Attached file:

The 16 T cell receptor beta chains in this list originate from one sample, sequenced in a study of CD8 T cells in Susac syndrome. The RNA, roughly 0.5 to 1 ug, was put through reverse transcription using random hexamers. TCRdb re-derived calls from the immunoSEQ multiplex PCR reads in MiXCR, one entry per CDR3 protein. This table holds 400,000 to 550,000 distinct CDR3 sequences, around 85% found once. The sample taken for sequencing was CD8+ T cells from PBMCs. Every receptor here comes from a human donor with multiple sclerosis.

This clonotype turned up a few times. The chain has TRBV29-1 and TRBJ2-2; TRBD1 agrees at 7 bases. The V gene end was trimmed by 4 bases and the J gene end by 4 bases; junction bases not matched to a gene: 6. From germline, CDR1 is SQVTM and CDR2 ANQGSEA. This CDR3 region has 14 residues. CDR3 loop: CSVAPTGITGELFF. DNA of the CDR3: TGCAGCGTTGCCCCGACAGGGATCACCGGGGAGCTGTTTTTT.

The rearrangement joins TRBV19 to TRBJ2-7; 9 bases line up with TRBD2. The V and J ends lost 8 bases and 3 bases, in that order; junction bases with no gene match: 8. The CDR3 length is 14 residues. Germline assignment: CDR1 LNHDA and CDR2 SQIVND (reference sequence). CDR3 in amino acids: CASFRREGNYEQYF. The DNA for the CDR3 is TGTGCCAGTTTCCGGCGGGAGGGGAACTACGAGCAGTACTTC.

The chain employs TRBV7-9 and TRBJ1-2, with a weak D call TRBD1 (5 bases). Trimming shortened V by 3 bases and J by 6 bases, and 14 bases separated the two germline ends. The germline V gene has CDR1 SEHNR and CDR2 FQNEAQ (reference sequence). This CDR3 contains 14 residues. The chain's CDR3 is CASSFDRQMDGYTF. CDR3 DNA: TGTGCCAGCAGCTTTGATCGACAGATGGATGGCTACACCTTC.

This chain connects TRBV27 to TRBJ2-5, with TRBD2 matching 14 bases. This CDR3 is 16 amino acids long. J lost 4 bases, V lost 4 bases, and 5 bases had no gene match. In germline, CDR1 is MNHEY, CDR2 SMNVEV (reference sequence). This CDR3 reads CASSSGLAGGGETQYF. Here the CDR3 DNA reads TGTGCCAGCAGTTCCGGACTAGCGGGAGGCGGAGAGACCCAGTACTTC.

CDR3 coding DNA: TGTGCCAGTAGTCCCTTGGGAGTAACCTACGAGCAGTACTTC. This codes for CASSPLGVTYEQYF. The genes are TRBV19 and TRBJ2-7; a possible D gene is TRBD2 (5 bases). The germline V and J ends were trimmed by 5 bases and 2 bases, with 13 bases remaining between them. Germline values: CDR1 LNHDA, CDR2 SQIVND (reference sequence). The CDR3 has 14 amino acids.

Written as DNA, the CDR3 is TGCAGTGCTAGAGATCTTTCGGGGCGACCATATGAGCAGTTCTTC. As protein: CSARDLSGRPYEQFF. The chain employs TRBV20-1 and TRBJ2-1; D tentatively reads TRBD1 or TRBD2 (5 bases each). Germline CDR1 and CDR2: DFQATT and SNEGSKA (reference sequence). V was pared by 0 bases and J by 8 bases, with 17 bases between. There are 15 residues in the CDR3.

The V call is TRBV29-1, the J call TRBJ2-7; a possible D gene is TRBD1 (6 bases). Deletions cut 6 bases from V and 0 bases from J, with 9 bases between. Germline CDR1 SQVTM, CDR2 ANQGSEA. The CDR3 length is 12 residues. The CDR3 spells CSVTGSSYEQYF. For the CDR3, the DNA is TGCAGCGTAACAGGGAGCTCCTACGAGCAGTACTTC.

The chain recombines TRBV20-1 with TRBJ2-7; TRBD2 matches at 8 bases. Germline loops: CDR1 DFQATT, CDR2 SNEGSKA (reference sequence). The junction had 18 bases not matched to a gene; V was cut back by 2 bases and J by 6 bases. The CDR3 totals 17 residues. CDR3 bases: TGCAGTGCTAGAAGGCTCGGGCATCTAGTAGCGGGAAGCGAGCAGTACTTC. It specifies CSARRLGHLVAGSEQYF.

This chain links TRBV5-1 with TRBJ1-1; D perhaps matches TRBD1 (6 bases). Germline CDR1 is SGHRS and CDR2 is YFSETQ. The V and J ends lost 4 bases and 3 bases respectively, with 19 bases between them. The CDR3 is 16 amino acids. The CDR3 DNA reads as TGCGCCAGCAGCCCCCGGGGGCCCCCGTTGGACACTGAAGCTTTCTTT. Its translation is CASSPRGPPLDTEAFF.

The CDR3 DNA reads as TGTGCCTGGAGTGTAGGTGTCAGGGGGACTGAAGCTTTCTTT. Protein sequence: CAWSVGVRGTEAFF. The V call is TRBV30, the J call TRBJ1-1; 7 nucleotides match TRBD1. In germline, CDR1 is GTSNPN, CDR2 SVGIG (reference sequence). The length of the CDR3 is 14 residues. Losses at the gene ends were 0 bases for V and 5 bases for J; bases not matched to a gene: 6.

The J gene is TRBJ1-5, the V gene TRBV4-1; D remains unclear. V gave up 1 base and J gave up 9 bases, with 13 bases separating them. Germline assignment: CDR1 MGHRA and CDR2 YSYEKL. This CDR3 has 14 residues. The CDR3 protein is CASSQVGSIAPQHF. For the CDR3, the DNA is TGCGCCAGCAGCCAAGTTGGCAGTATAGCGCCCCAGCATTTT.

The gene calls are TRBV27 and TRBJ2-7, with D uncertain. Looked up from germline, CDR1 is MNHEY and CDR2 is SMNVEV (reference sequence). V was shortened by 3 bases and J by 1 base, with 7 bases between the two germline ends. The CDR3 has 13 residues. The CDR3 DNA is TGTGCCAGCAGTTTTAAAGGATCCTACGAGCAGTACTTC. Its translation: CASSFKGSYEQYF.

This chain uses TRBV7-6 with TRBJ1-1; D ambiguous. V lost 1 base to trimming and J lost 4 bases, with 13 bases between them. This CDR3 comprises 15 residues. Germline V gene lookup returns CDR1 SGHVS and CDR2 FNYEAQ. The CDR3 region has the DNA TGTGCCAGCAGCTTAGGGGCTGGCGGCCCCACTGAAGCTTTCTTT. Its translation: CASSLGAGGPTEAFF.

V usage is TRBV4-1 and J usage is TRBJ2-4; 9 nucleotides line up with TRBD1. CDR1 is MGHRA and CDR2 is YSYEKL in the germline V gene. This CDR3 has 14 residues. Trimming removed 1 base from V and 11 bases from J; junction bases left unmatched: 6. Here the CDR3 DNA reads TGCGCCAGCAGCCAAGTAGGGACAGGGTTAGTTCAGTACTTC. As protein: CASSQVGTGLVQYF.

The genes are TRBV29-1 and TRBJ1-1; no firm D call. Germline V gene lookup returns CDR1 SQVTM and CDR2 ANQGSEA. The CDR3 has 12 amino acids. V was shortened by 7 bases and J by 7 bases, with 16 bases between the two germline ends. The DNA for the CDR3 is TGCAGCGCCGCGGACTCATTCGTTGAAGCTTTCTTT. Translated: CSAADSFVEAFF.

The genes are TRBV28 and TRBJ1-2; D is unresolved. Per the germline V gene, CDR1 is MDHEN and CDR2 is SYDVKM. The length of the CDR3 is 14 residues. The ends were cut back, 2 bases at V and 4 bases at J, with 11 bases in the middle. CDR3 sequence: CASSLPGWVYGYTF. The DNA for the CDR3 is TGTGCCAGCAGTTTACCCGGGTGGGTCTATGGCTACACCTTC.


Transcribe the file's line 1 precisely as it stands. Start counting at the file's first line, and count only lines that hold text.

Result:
The 16 T cell receptor beta chains in this list originate from one sample, sequenced in a study of CD8 T cells in Susac syndrome. The RNA, roughly 0.5 to 1 ug, was put through reverse transcription using random hexamers. TCRdb re-derived calls from the immunoSEQ multiplex PCR reads in MiXCR, one entry per CDR3 protein. This table holds 400,000 to 550,000 distinct CDR3 sequences, around 85% found once. The sample taken for sequencing was CD8+ T cells from PBMCs. Every receptor here comes from a human donor with multiple sclerosis.